It must be considered that there is nothing more difficult to carry out nor more doubtful of success nor more dangerous to handle than to initiate a new order of things; for the reformer has enemies in all those who profit by the old order, and only lukewarm defenders in all those who would profit by the new order; this lukewarmness arising partly from the incredulity of mankind who does not truly believe in anything new until they actually have experience of it.Niccolò Machiavelli (1469 – 1572)
The above words are as true for software development as they are true for politics and human nature. Though unlike politics which requires a shift of mentality of the majority of the population and unlike the human nature which usually takes years to change or a very aggressive and disturbing moment of life (death, pain, illness) … we are “blessed” let’s say, in software development to have a choice.
While we may not control the aspects of what we do, we have stories or tickets to implement, we do however have an unbound freedom over the way we do things, even if constrained in freedom by code reviews and feedback from fellow peers, means for constructive collaboration.
Despite our freedom to build flexible systems we as software developers tend to build highly static, manual, overly-complex, over-engineered systems for the use of nobody. It is that under the pressure of time or our commitments to the outside world we take shortcuts, shortcuts which only fossilize in code and with them introduce inflexibility.
Let’s first look at the human aspect of the software development trade. When asked for an ETA, instead of replying: “I will return with an ETA to you by tomorrow as I need to properly assess the complexity” we as developers tend to directly think and speak-out the first estimate that comes to mind: “two weeks”. We do that as if asked to answer the question: “What’s 2 + 2” which for many cases doesn’t apply.
Instead and citing the book of “Agile Estimation and Planning” by Mike Cohn, we could communicate, always, in 3 layers of timing. Here’s an example, asked to do a complex project for which our initial estimate is 2 weeks:
- I estimate that I will finish in 2 weeks time given there are no hidden details of the upstream systems I must interact with and that I’m given proper priority in the DevOps team;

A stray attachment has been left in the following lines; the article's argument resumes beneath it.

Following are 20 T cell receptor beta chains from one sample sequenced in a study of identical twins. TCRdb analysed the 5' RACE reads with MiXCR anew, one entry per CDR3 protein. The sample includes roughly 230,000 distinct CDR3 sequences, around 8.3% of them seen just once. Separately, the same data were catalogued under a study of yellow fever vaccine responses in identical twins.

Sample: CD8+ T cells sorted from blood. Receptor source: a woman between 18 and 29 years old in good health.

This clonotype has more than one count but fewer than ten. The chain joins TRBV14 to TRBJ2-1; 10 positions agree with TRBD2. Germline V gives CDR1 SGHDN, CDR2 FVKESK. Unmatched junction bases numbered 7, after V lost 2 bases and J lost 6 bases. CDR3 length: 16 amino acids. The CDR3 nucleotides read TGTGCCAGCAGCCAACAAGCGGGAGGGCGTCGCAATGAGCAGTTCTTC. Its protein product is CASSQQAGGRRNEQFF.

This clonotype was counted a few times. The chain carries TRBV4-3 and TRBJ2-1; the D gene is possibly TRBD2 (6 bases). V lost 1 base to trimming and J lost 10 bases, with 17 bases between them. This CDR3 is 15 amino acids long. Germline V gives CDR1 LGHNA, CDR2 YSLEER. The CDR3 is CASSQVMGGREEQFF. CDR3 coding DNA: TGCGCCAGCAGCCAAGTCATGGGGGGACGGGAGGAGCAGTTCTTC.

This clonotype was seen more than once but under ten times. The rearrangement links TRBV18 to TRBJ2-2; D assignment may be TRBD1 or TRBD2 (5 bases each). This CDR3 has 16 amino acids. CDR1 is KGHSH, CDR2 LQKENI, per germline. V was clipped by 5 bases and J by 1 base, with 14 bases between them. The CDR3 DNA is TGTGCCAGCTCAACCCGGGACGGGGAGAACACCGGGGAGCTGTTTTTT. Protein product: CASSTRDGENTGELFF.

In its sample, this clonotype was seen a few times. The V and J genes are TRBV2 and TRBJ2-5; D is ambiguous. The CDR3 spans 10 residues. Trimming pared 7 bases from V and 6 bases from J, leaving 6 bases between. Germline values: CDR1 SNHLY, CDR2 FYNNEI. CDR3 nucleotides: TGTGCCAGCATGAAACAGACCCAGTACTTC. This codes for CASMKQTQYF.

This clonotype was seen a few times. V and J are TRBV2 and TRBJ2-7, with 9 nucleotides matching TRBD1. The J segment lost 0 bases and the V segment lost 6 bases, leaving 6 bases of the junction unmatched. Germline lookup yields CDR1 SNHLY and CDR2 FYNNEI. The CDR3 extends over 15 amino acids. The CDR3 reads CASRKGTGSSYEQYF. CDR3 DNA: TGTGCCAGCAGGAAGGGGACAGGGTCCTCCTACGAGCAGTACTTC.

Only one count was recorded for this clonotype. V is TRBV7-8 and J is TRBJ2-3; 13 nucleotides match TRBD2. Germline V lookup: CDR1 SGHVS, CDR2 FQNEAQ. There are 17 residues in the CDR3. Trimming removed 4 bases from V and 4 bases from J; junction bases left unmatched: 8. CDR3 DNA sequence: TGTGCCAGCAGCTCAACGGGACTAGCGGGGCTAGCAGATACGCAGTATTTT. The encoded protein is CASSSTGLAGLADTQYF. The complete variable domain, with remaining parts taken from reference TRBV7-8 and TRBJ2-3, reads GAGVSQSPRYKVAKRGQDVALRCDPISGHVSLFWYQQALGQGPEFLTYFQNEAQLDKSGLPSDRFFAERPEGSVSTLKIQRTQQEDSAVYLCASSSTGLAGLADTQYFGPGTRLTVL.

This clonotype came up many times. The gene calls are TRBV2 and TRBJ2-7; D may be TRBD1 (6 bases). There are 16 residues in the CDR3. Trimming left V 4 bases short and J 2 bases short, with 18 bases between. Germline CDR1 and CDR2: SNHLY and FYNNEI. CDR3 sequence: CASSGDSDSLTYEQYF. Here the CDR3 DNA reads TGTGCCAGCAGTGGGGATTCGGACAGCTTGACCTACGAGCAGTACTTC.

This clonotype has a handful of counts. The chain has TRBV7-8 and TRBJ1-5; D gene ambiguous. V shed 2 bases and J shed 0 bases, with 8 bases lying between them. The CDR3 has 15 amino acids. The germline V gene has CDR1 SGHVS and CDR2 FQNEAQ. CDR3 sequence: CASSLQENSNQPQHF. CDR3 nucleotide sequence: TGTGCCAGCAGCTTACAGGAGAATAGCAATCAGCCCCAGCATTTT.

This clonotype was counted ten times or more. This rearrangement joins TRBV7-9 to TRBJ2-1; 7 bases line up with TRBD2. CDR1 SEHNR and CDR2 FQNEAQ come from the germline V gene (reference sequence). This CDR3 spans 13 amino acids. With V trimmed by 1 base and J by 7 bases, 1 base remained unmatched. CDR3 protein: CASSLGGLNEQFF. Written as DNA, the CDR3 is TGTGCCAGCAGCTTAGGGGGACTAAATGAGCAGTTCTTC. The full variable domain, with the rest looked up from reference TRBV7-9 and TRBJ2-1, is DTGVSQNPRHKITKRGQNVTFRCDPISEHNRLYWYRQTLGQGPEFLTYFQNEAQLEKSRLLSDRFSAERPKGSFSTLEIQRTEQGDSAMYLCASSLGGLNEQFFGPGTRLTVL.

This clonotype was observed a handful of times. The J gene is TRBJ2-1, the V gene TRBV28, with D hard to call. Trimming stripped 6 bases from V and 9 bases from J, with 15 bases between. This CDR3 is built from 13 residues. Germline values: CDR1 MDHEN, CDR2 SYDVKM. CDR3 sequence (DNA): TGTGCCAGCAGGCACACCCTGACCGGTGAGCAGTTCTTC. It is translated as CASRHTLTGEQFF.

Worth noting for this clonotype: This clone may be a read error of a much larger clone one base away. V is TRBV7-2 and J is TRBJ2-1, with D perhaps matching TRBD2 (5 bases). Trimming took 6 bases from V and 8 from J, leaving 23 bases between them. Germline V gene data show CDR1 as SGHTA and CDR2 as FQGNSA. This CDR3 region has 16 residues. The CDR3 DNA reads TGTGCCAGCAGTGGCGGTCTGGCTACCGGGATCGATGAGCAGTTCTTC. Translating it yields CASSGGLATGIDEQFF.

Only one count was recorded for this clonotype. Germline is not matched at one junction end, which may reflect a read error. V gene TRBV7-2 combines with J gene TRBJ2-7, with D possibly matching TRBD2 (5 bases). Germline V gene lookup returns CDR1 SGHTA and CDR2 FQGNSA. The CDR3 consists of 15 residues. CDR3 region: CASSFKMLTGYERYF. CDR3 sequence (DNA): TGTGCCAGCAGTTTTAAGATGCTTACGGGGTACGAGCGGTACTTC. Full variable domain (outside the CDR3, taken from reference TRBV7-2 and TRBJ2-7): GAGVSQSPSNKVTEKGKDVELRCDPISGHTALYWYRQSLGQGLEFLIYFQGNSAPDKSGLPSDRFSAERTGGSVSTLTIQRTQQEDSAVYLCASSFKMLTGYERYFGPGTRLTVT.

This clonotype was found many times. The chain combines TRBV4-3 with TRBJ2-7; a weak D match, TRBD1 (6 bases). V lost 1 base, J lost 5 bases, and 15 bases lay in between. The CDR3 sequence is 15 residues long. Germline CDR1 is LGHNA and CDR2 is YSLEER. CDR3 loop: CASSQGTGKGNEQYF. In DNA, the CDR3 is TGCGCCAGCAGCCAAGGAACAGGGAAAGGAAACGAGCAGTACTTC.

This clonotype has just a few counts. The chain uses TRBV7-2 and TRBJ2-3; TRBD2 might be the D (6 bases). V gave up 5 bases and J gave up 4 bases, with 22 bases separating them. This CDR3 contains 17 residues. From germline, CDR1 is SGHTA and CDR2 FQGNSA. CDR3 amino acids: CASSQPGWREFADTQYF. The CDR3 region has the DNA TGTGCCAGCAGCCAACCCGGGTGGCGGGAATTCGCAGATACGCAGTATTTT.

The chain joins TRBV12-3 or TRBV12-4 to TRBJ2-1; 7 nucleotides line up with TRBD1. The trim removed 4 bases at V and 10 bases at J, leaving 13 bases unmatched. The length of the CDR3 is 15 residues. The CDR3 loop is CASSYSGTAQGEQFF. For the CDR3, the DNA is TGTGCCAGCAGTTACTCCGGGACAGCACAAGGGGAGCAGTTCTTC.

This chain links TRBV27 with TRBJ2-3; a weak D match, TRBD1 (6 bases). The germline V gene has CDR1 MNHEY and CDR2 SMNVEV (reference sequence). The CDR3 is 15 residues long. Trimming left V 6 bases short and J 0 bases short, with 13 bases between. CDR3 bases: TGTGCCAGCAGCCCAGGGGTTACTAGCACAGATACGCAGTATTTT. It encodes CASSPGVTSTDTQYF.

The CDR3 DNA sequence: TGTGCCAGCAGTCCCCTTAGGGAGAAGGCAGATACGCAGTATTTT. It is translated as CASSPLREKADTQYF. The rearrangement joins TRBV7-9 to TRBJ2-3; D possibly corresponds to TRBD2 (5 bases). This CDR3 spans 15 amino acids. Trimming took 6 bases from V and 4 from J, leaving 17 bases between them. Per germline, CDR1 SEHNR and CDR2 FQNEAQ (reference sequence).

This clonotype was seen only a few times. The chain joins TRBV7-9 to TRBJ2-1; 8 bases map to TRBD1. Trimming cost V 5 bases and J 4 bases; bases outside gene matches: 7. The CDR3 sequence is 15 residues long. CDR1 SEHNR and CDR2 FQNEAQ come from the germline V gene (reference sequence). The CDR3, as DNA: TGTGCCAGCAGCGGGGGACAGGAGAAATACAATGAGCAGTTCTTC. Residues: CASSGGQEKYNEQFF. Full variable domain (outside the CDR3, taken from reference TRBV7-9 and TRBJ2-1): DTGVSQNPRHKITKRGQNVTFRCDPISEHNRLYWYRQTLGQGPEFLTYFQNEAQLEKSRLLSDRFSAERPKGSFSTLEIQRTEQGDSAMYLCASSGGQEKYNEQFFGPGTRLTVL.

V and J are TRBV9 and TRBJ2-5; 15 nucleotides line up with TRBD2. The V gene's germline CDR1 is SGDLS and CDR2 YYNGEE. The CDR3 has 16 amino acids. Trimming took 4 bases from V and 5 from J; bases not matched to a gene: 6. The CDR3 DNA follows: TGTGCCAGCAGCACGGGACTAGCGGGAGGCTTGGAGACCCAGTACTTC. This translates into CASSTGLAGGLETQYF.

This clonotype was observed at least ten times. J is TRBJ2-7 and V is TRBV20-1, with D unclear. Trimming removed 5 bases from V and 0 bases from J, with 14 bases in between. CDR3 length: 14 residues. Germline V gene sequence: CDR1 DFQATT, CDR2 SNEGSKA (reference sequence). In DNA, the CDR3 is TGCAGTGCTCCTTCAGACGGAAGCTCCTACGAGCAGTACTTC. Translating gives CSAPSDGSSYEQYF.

- the commitment I make is for 4 weeks (1 month) time since I can probably manage both development and deployment in this allowed amount of time;
- though we can agree on a deadline of 1.5 months (6 weeks) for now to allow for re-planning or re-prioritization that may affect this estimate or in case the business changes rules which I believe I can accommodate even if they happen to change mid-development;
Look a bit at the wording of things and how it builds expectations in our client, which can happily go about knowing that be 1.5 months he can have the expected feature implemented. We as developers estimate 2 weeks but allow ourselves time for refactoring by 4 weeks time and a buffer period of 2 weeks before the deadline for any polishing or to make the system more generic as we may want to do …
In the case however the two weeks were not enough and we expand we have at least a 3x time-window in which to deliver. Of course, there can’t be any time for refactoring or polishing, but at least we’d learn for next time how to estimate better given the context we’re given.
Though however, we never follow this estimate, commit, deadline approach of communication style. We want to prove ourselves to the detriment of the systems we build and the maintenance nightmare that comes from that in the years to pass and we stop short at the first estimate.
This pressure as it accumulates, forces us to cut-corners, hard-code, skip the infrastructure-as-code approach, skip the best-practices and at worst, put a manually deployed, hard-coded, barbed-wire deployment into production, only to fail under the week-end traffic at 2AM in the morning, on a Sunday.
Since we’re under this constant pressure of “delivering” we forget to search, research, read and try-out methods, patterns, technologies that are there to provide us with the necessary abstractions to allow us flexibility. Here are some ideas:
- we could build inflection points in our architectures by employing the ubiquitous language of integration patterns. These exists for example in the Java world as Apache Camel or Spring Integration and in the DevOps world different styles of deployments roll-outs (blue green, canary) in the right context actually provide us that flexibility;
- we can version our APIs or messages, also useful for above roll-out strategies and evolve in a lock-step manner. We could even take the HATEOAS approach of dumb clients and smart APIs (with a handshake or some other form of identifying the user);
- we can build anti-corruption layers in regards to upstream systems so if the interface changes without us being notified, we get an early warning and instead of allowing “corruption” to settle into our data, it gets stopped at the boundary;
- drawing from Eric Evan’s domain driven design, if we properly identify bounded contexts between collaborating services then for some we build ACLs (anti-corruption layers) while for others adapters, facades;
Our code must move and must change daily. If guarded by tests which evolve with the code itself, then that’s even better. If it fossilizes then we are to loose the dynamic equilibrium in which it exists risking to solidify into one direction or another at which point we can be sure that we have “legacy” or “monoliths” as we intent on calling code which we don’t want to touch, maintain or evolve.
But if code maintains a dynamic equilibrium and we invest in maintaining it every other day, by a dependency update, by a small refactoring here or there, by a proper renaming of that “a” variable you have in your tests, then it can’t solidify and cannot become “legacy“.